Impetigo is an extremely contagious skin infection that causes sores around your baby’s nose and mouth. The sores can also appear on hands and the areas covered by a diaper. Fortunately, it’s a mild problem that goes away after a few weeks.
However, since it’s so contagious, you’ll need to keep your baby at home until a doctor prescribes antibiotics.

What Causes Impetigo?

Impetigo is caused by one of two bacteria called streptococcus pyogenes and staphylococcus aureus. The bacteria is easily spread between children in daycare settings and schools. It is more common during the warm, humid months. Children who participate in contact sports like football or wrestling are more susceptible to impetigo. The bacteria can also enter a child’s body through small scrapes, insect bites and other breaks on the skin.

Symptoms of Impetigo

There are two types of impetigo. The treatment is the same, regardless of the type.

Non-bullous or crusted impetigo is more common, but it usually occurs in older children. With this type, the small blisters burst and ooze fluid before a honey-colored crust appears.

The second type is more common among babies and younger children. Bullous impetigo causes larger blisters that take longer to burst, if they burst at all. Fluid in these blisters usually starts clear but may turn cloudy as the illness progresses.

The blisters can occur anywhere on the body but they are more likely to be on the face, neck, hands or buttocks and genital area if they child still wears diapers. The rash can be itchy so your baby may try to scratch. Prevent your baby from scratching at the blisters as this could lead to a more serious infection.

Should I Take My Baby to a Doctor?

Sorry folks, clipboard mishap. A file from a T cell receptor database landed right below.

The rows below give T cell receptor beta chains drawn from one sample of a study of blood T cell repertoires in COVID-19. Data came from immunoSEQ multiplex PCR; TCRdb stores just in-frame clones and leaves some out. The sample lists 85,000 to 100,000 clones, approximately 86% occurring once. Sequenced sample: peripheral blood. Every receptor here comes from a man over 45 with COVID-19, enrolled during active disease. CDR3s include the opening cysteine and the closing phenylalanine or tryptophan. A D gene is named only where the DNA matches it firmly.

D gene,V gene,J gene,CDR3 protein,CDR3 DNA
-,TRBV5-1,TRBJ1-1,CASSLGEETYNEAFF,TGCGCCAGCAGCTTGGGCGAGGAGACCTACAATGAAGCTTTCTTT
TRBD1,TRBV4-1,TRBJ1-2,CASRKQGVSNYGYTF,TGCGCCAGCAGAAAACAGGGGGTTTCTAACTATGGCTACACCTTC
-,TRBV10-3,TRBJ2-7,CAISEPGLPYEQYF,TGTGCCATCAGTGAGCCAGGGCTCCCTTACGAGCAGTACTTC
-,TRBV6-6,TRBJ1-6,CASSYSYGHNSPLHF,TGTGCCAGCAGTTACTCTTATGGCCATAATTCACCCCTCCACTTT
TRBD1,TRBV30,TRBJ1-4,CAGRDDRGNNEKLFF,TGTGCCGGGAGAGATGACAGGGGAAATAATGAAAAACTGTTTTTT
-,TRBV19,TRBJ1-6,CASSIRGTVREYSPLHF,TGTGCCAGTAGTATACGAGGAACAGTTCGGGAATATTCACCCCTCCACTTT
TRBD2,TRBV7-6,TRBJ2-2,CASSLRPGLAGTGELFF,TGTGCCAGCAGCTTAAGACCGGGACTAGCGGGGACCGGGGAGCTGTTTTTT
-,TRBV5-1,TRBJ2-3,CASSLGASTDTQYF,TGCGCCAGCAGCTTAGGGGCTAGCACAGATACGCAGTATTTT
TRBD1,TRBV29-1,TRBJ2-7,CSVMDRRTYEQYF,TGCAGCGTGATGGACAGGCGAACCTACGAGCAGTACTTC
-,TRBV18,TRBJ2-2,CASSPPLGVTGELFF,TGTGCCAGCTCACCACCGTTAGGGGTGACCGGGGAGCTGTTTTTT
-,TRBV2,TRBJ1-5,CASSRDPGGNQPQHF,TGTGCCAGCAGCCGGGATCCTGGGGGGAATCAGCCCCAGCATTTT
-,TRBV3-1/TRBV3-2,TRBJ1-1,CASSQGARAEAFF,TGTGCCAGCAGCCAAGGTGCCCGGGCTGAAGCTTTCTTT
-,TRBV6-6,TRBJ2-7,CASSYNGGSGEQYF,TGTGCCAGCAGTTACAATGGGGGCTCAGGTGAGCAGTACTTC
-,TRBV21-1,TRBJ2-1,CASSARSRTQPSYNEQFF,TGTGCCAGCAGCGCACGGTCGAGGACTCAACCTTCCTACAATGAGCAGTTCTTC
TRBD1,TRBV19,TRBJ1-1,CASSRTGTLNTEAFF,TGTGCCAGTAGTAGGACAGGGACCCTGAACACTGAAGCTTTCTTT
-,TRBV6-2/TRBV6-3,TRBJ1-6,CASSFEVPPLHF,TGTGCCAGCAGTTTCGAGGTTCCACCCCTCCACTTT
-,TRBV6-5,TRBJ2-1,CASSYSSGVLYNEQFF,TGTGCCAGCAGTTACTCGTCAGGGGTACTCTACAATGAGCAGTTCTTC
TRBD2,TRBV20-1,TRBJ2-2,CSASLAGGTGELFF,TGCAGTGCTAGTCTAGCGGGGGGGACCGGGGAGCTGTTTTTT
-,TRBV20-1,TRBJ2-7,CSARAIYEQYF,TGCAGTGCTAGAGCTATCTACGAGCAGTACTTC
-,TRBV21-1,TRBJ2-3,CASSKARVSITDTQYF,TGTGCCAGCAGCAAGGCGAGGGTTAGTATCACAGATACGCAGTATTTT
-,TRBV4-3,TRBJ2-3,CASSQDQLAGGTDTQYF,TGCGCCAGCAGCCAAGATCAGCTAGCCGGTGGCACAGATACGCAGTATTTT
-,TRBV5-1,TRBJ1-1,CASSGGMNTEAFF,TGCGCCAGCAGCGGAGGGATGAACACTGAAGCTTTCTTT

Yes. Since impetigo is a bacterial infection, it should be treated with antibiotics.
Medication will be given as an oral treatment or a topical cream. The rash usually gets better a few days after mediation is started. However, your child will still be contagious for 24 hours after the first dose of medicine. Left untreated, impetigo can cause a more serious skin infection. While complications are rare, they can include;
• Ecthyma, a type of impetigo that penetrates deeper into the skin and causes pus-filled blisters.
• Cellutitis or an infection of deeper layers of skin. The infection can enter the bloodstream and lympth glands which cause a life-threatening condition.
• Kidney complications.
• Scarring from the blisters.

How Can I Treat Impetigo at Home?

Wash the infected areas using a clean piece of gauze and antiseptic soap. This will help remove the crusty layers. You should also cover the infected areas with gauze and tape to keep the infection from spreading to others. Keep fingernails trimmed and clean to prevent infections related to scratching.

Can Impetigo be Prevented?

Though it’s extremely contagious, impetigo can be prevented through hand and face washing. And if your child has a skin infection or rash due to insect bites, poison ivy or eczema, don’t let them scratch. Scratching irritated skin will allow bacteria to enter the body which could cause impetigo.

If your child has been diagnosed with impetigo, you should wash bed linens, toys, stuffed animals and towels in hot water since the bacteria can live on these surfaces.